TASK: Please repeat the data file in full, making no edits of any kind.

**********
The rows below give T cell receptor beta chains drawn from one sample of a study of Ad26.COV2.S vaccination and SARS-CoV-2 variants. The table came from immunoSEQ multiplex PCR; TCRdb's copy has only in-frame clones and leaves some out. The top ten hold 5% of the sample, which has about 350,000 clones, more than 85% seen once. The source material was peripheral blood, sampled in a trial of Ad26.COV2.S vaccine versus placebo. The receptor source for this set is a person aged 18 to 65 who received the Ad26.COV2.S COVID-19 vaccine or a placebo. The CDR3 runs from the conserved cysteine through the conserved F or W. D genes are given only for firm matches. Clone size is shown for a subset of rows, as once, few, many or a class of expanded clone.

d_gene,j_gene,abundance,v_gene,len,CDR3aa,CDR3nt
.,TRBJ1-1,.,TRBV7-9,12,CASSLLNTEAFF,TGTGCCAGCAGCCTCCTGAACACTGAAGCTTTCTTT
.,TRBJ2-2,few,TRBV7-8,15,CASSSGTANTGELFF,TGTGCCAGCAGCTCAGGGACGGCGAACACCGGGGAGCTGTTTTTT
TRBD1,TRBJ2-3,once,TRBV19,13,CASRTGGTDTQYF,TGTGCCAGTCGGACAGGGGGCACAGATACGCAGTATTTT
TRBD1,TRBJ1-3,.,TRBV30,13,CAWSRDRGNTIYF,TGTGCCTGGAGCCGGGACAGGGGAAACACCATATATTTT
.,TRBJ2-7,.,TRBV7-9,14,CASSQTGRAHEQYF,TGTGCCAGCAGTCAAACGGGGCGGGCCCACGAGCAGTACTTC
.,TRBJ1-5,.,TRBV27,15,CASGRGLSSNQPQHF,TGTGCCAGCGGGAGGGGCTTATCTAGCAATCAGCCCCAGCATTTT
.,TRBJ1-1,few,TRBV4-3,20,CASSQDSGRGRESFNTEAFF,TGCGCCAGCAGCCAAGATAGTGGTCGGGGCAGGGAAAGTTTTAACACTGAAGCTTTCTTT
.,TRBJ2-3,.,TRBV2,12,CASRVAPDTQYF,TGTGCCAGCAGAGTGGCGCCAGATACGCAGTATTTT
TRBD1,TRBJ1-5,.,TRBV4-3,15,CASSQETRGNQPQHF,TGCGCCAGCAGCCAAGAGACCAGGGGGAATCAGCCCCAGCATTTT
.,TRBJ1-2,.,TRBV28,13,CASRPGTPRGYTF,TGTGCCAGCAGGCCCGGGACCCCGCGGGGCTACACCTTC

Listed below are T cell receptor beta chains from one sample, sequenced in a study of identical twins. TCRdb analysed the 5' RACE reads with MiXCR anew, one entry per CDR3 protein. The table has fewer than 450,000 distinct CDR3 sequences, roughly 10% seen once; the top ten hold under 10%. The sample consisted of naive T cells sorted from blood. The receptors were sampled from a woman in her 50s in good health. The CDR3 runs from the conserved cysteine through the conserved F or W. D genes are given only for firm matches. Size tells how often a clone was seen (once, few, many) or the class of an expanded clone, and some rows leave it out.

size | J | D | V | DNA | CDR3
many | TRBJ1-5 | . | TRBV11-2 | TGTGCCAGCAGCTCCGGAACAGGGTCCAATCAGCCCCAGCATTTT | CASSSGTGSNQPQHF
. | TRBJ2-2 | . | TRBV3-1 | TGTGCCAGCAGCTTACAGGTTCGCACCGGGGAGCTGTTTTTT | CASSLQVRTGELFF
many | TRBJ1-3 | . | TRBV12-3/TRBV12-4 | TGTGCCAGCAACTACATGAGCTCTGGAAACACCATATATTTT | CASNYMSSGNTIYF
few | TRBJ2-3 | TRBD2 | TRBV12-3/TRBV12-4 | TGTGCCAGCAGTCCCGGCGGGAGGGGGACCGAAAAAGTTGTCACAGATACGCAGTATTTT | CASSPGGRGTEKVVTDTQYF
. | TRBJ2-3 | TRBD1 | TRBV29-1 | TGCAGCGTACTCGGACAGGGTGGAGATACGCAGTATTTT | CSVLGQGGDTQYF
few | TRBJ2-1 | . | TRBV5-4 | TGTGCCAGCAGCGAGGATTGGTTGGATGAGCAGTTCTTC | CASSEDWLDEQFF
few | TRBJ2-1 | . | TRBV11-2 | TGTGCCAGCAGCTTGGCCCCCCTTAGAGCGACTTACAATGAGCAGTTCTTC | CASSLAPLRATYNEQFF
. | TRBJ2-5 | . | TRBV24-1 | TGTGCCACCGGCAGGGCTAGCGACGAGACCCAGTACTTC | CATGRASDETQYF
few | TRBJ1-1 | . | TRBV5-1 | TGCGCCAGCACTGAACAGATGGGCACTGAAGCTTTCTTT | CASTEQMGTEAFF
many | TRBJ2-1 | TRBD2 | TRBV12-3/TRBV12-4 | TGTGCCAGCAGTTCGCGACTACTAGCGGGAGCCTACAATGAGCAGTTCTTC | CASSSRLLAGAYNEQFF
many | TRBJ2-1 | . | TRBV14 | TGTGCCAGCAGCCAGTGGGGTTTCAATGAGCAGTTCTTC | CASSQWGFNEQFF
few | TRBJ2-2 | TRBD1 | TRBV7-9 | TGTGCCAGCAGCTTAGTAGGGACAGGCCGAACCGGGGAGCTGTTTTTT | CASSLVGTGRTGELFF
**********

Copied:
The rows below give T cell receptor beta chains drawn from one sample of a study of Ad26.COV2.S vaccination and SARS-CoV-2 variants. The table came from immunoSEQ multiplex PCR; TCRdb's copy has only in-frame clones and leaves some out. The top ten hold 5% of the sample, which has about 350,000 clones, more than 85% seen once. The source material was peripheral blood, sampled in a trial of Ad26.COV2.S vaccine versus placebo. The receptor source for this set is a person aged 18 to 65 who received the Ad26.COV2.S COVID-19 vaccine or a placebo. The CDR3 runs from the conserved cysteine through the conserved F or W. D genes are given only for firm matches. Clone size is shown for a subset of rows, as once, few, many or a class of expanded clone.

d_gene,j_gene,abundance,v_gene,len,CDR3aa,CDR3nt
.,TRBJ1-1,.,TRBV7-9,12,CASSLLNTEAFF,TGTGCCAGCAGCCTCCTGAACACTGAAGCTTTCTTT
.,TRBJ2-2,few,TRBV7-8,15,CASSSGTANTGELFF,TGTGCCAGCAGCTCAGGGACGGCGAACACCGGGGAGCTGTTTTTT
TRBD1,TRBJ2-3,once,TRBV19,13,CASRTGGTDTQYF,TGTGCCAGTCGGACAGGGGGCACAGATACGCAGTATTTT
TRBD1,TRBJ1-3,.,TRBV30,13,CAWSRDRGNTIYF,TGTGCCTGGAGCCGGGACAGGGGAAACACCATATATTTT
.,TRBJ2-7,.,TRBV7-9,14,CASSQTGRAHEQYF,TGTGCCAGCAGTCAAACGGGGCGGGCCCACGAGCAGTACTTC
.,TRBJ1-5,.,TRBV27,15,CASGRGLSSNQPQHF,TGTGCCAGCGGGAGGGGCTTATCTAGCAATCAGCCCCAGCATTTT
.,TRBJ1-1,few,TRBV4-3,20,CASSQDSGRGRESFNTEAFF,TGCGCCAGCAGCCAAGATAGTGGTCGGGGCAGGGAAAGTTTTAACACTGAAGCTTTCTTT
.,TRBJ2-3,.,TRBV2,12,CASRVAPDTQYF,TGTGCCAGCAGAGTGGCGCCAGATACGCAGTATTTT
TRBD1,TRBJ1-5,.,TRBV4-3,15,CASSQETRGNQPQHF,TGCGCCAGCAGCCAAGAGACCAGGGGGAATCAGCCCCAGCATTTT
.,TRBJ1-2,.,TRBV28,13,CASRPGTPRGYTF,TGTGCCAGCAGGCCCGGGACCCCGCGGGGCTACACCTTC

Listed below are T cell receptor beta chains from one sample, sequenced in a study of identical twins. TCRdb analysed the 5' RACE reads with MiXCR anew, one entry per CDR3 protein. The table has fewer than 450,000 distinct CDR3 sequences, roughly 10% seen once; the top ten hold under 10%. The sample consisted of naive T cells sorted from blood. The receptors were sampled from a woman in her 50s in good health. The CDR3 runs from the conserved cysteine through the conserved F or W. D genes are given only for firm matches. Size tells how often a clone was seen (once, few, many) or the class of an expanded clone, and some rows leave it out.

size | J | D | V | DNA | CDR3
many | TRBJ1-5 | . | TRBV11-2 | TGTGCCAGCAGCTCCGGAACAGGGTCCAATCAGCCCCAGCATTTT | CASSSGTGSNQPQHF
. | TRBJ2-2 | . | TRBV3-1 | TGTGCCAGCAGCTTACAGGTTCGCACCGGGGAGCTGTTTTTT | CASSLQVRTGELFF
many | TRBJ1-3 | . | TRBV12-3/TRBV12-4 | TGTGCCAGCAACTACATGAGCTCTGGAAACACCATATATTTT | CASNYMSSGNTIYF
few | TRBJ2-3 | TRBD2 | TRBV12-3/TRBV12-4 | TGTGCCAGCAGTCCCGGCGGGAGGGGGACCGAAAAAGTTGTCACAGATACGCAGTATTTT | CASSPGGRGTEKVVTDTQYF
. | TRBJ2-3 | TRBD1 | TRBV29-1 | TGCAGCGTACTCGGACAGGGTGGAGATACGCAGTATTTT | CSVLGQGGDTQYF
few | TRBJ2-1 | . | TRBV5-4 | TGTGCCAGCAGCGAGGATTGGTTGGATGAGCAGTTCTTC | CASSEDWLDEQFF
few | TRBJ2-1 | . | TRBV11-2 | TGTGCCAGCAGCTTGGCCCCCCTTAGAGCGACTTACAATGAGCAGTTCTTC | CASSLAPLRATYNEQFF
. | TRBJ2-5 | . | TRBV24-1 | TGTGCCACCGGCAGGGCTAGCGACGAGACCCAGTACTTC | CATGRASDETQYF
few | TRBJ1-1 | . | TRBV5-1 | TGCGCCAGCACTGAACAGATGGGCACTGAAGCTTTCTTT | CASTEQMGTEAFF
many | TRBJ2-1 | TRBD2 | TRBV12-3/TRBV12-4 | TGTGCCAGCAGTTCGCGACTACTAGCGGGAGCCTACAATGAGCAGTTCTTC | CASSSRLLAGAYNEQFF
many | TRBJ2-1 | . | TRBV14 | TGTGCCAGCAGCCAGTGGGGTTTCAATGAGCAGTTCTTC | CASSQWGFNEQFF
few | TRBJ2-2 | TRBD1 | TRBV7-9 | TGTGCCAGCAGCTTAGTAGGGACAGGCCGAACCGGGGAGCTGTTTTTT | CASSLVGTGRTGELFF